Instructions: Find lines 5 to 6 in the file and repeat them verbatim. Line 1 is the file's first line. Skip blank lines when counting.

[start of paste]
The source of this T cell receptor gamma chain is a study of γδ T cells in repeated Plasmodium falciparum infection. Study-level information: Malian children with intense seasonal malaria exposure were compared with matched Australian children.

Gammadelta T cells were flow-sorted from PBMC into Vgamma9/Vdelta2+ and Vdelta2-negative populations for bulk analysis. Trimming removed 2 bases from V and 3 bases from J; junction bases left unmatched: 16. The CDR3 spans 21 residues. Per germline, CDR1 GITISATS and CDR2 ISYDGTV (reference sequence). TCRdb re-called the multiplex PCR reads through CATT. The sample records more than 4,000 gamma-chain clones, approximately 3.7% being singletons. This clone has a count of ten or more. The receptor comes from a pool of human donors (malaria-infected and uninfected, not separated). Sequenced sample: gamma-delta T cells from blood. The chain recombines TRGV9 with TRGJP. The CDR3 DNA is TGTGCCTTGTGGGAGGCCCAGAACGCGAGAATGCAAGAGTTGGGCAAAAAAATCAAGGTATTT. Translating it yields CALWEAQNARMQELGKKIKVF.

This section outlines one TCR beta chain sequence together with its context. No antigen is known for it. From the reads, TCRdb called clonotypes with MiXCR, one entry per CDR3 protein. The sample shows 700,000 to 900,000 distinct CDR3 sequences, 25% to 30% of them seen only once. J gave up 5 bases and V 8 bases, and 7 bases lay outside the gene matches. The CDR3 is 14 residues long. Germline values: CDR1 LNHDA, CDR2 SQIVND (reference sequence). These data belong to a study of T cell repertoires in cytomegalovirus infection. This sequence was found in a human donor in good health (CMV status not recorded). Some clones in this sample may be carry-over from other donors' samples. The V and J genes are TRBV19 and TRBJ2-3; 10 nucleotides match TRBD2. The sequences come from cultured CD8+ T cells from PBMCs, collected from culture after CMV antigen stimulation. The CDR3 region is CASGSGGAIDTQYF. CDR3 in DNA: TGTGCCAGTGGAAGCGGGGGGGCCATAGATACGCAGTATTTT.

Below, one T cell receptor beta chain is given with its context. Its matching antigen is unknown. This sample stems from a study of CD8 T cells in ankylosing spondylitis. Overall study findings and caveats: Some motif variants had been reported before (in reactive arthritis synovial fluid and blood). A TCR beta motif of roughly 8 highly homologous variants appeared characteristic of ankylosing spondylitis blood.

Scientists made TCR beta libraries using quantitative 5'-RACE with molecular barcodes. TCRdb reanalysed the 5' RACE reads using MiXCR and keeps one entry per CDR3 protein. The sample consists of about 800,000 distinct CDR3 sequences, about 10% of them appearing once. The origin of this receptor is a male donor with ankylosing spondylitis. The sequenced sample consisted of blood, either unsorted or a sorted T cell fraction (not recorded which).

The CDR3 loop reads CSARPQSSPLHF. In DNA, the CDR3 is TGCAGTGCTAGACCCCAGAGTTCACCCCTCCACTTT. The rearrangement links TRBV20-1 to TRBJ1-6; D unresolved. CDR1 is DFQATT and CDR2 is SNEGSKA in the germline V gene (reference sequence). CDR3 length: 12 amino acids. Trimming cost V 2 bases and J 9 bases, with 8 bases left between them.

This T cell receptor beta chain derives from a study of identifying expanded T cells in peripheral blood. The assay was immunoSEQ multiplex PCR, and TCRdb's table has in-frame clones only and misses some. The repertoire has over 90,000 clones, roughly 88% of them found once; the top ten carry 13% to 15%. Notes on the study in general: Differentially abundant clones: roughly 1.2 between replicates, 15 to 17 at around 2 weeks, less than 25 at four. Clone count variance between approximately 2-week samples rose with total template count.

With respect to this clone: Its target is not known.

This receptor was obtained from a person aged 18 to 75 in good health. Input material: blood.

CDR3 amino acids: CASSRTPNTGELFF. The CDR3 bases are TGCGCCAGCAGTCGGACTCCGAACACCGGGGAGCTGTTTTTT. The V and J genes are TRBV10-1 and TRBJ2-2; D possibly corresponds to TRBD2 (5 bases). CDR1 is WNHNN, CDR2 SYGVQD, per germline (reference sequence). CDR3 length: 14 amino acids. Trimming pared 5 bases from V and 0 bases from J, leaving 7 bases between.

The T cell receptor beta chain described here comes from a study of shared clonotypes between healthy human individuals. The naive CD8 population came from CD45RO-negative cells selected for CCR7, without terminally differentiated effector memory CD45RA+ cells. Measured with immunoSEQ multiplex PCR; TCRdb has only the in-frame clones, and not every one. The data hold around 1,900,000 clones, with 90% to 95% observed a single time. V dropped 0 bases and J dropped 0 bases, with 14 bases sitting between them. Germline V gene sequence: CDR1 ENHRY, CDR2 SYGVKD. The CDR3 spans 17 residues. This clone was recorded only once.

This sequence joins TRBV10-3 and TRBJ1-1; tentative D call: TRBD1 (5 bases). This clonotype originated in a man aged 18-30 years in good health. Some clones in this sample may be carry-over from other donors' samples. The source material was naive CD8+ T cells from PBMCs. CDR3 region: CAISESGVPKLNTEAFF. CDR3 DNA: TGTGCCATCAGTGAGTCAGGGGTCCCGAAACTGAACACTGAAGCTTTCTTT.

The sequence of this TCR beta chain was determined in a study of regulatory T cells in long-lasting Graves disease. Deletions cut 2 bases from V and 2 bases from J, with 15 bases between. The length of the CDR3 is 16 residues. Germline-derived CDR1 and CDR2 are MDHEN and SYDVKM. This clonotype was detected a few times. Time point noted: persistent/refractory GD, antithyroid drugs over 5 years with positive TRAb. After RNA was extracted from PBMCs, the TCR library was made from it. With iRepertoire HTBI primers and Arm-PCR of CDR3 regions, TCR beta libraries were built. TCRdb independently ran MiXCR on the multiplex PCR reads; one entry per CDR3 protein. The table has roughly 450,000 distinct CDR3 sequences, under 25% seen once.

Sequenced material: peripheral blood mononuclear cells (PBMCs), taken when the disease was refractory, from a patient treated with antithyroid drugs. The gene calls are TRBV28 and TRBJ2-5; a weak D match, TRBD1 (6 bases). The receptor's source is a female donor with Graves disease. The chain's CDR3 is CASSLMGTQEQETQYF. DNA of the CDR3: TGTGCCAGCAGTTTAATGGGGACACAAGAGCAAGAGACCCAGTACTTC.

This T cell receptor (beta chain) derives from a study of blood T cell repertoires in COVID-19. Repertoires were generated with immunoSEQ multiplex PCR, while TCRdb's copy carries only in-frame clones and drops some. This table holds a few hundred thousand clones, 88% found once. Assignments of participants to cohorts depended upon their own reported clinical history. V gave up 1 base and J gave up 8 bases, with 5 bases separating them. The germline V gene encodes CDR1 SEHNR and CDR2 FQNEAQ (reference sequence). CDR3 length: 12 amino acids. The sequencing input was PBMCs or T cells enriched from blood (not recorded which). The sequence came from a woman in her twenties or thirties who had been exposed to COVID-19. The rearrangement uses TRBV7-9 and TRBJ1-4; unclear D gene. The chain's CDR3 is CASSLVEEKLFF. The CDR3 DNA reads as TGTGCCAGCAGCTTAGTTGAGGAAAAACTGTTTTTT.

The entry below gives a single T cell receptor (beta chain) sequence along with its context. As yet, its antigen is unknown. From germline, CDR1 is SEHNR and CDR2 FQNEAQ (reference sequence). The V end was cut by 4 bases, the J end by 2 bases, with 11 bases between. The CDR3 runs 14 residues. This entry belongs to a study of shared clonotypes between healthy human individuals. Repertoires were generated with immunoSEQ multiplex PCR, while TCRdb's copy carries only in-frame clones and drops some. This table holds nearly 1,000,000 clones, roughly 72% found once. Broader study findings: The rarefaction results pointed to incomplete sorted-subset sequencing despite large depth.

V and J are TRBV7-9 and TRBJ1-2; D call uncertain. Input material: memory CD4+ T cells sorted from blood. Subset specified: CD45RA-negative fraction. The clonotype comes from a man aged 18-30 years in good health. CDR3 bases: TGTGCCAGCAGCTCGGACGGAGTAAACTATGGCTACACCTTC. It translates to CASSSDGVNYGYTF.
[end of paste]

Scientists made TCR beta libraries using quantitative 5'-RACE with molecular barcodes. TCRdb reanalysed the 5' RACE reads using MiXCR and keeps one entry per CDR3 protein. The sample consists of about 800,000 distinct CDR3 sequences, about 10% of them appearing once. The origin of this receptor is a male donor with ankylosing spondylitis. The sequenced sample consisted of blood, either unsorted or a sorted T cell fraction (not recorded which).

The CDR3 loop reads CSARPQSSPLHF. In DNA, the CDR3 is TGCAGTGCTAGACCCCAGAGTTCACCCCTCCACTTT. The rearrangement links TRBV20-1 to TRBJ1-6; D unresolved. CDR1 is DFQATT and CDR2 is SNEGSKA in the germline V gene (reference sequence). CDR3 length: 12 amino acids. Trimming cost V 2 bases and J 9 bases, with 8 bases left between them.